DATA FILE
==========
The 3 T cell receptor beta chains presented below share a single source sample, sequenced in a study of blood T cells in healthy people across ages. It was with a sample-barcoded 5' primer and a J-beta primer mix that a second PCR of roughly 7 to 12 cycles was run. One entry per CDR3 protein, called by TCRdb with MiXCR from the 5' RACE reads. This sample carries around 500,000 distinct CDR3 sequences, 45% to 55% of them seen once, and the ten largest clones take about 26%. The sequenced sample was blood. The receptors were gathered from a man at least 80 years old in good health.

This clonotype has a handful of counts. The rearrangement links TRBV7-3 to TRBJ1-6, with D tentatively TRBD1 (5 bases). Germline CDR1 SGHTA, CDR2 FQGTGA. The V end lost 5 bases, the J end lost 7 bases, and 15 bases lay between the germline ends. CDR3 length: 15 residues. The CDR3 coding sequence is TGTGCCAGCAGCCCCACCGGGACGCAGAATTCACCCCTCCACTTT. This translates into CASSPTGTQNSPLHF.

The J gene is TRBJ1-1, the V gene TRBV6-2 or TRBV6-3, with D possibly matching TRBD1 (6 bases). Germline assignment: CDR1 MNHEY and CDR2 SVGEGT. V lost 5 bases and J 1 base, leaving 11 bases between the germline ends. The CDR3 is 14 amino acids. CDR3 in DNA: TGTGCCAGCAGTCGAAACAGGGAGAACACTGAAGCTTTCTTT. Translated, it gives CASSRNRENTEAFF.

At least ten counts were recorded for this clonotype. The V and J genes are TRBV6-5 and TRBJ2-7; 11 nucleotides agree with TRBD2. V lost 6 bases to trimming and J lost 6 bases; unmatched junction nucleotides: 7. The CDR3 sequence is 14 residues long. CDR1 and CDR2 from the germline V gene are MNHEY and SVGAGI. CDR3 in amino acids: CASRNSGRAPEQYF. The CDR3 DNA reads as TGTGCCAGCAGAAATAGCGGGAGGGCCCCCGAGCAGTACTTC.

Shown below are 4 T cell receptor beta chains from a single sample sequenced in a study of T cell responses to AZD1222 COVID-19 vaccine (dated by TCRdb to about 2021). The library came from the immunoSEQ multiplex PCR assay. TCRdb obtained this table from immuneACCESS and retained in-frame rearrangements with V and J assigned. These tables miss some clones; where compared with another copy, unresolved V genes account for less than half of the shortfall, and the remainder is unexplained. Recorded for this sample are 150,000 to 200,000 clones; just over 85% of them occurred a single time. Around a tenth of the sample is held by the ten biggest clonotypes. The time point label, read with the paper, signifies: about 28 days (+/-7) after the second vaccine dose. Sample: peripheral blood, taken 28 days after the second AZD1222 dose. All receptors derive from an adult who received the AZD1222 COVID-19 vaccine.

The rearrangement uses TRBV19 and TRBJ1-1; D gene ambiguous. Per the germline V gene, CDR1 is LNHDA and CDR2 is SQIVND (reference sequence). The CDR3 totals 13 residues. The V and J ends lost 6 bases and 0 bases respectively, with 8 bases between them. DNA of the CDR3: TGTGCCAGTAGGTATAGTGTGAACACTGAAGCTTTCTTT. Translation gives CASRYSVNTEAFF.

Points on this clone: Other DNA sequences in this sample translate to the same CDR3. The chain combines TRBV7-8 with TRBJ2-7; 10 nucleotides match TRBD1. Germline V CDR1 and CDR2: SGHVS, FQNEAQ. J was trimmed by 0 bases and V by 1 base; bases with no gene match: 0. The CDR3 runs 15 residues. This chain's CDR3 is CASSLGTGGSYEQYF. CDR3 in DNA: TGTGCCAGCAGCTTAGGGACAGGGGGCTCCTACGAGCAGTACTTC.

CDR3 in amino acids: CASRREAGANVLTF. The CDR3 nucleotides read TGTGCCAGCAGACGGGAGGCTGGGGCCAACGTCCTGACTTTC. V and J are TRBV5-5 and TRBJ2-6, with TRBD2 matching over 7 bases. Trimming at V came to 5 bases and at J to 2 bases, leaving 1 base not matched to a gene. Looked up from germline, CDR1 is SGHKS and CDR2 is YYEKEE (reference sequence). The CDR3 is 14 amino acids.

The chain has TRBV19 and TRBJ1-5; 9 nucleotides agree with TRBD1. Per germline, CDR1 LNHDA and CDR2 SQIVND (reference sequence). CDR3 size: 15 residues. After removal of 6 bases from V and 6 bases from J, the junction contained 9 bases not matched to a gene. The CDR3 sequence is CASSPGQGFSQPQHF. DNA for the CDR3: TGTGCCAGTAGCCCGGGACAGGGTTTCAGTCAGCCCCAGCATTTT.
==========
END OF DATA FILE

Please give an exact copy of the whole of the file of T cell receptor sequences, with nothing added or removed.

The 3 T cell receptor beta chains presented below share a single source sample, sequenced in a study of blood T cells in healthy people across ages. It was with a sample-barcoded 5' primer and a J-beta primer mix that a second PCR of roughly 7 to 12 cycles was run. One entry per CDR3 protein, called by TCRdb with MiXCR from the 5' RACE reads. This sample carries around 500,000 distinct CDR3 sequences, 45% to 55% of them seen once, and the ten largest clones take about 26%. The sequenced sample was blood. The receptors were gathered from a man at least 80 years old in good health.

This clonotype has a handful of counts. The rearrangement links TRBV7-3 to TRBJ1-6, with D tentatively TRBD1 (5 bases). Germline CDR1 SGHTA, CDR2 FQGTGA. The V end lost 5 bases, the J end lost 7 bases, and 15 bases lay between the germline ends. CDR3 length: 15 residues. The CDR3 coding sequence is TGTGCCAGCAGCCCCACCGGGACGCAGAATTCACCCCTCCACTTT. This translates into CASSPTGTQNSPLHF.

The J gene is TRBJ1-1, the V gene TRBV6-2 or TRBV6-3, with D possibly matching TRBD1 (6 bases). Germline assignment: CDR1 MNHEY and CDR2 SVGEGT. V lost 5 bases and J 1 base, leaving 11 bases between the germline ends. The CDR3 is 14 amino acids. CDR3 in DNA: TGTGCCAGCAGTCGAAACAGGGAGAACACTGAAGCTTTCTTT. Translated, it gives CASSRNRENTEAFF.

At least ten counts were recorded for this clonotype. The V and J genes are TRBV6-5 and TRBJ2-7; 11 nucleotides agree with TRBD2. V lost 6 bases to trimming and J lost 6 bases; unmatched junction nucleotides: 7. The CDR3 sequence is 14 residues long. CDR1 and CDR2 from the germline V gene are MNHEY and SVGAGI. CDR3 in amino acids: CASRNSGRAPEQYF. The CDR3 DNA reads as TGTGCCAGCAGAAATAGCGGGAGGGCCCCCGAGCAGTACTTC.

Shown below are 4 T cell receptor beta chains from a single sample sequenced in a study of T cell responses to AZD1222 COVID-19 vaccine (dated by TCRdb to about 2021). The library came from the immunoSEQ multiplex PCR assay. TCRdb obtained this table from immuneACCESS and retained in-frame rearrangements with V and J assigned. These tables miss some clones; where compared with another copy, unresolved V genes account for less than half of the shortfall, and the remainder is unexplained. Recorded for this sample are 150,000 to 200,000 clones; just over 85% of them occurred a single time. Around a tenth of the sample is held by the ten biggest clonotypes. The time point label, read with the paper, signifies: about 28 days (+/-7) after the second vaccine dose. Sample: peripheral blood, taken 28 days after the second AZD1222 dose. All receptors derive from an adult who received the AZD1222 COVID-19 vaccine.

The rearrangement uses TRBV19 and TRBJ1-1; D gene ambiguous. Per the germline V gene, CDR1 is LNHDA and CDR2 is SQIVND (reference sequence). The CDR3 totals 13 residues. The V and J ends lost 6 bases and 0 bases respectively, with 8 bases between them. DNA of the CDR3: TGTGCCAGTAGGTATAGTGTGAACACTGAAGCTTTCTTT. Translation gives CASRYSVNTEAFF.

Points on this clone: Other DNA sequences in this sample translate to the same CDR3. The chain combines TRBV7-8 with TRBJ2-7; 10 nucleotides match TRBD1. Germline V CDR1 and CDR2: SGHVS, FQNEAQ. J was trimmed by 0 bases and V by 1 base; bases with no gene match: 0. The CDR3 runs 15 residues. This chain's CDR3 is CASSLGTGGSYEQYF. CDR3 in DNA: TGTGCCAGCAGCTTAGGGACAGGGGGCTCCTACGAGCAGTACTTC.

CDR3 in amino acids: CASRREAGANVLTF. The CDR3 nucleotides read TGTGCCAGCAGACGGGAGGCTGGGGCCAACGTCCTGACTTTC. V and J are TRBV5-5 and TRBJ2-6, with TRBD2 matching over 7 bases. Trimming at V came to 5 bases and at J to 2 bases, leaving 1 base not matched to a gene. Looked up from germline, CDR1 is SGHKS and CDR2 is YYEKEE (reference sequence). The CDR3 is 14 amino acids.

The chain has TRBV19 and TRBJ1-5; 9 nucleotides agree with TRBD1. Per germline, CDR1 LNHDA and CDR2 SQIVND (reference sequence). CDR3 size: 15 residues. After removal of 6 bases from V and 6 bases from J, the junction contained 9 bases not matched to a gene. The CDR3 sequence is CASSPGQGFSQPQHF. DNA for the CDR3: TGTGCCAGTAGCCCGGGACAGGGTTTCAGTCAGCCCCAGCATTTT.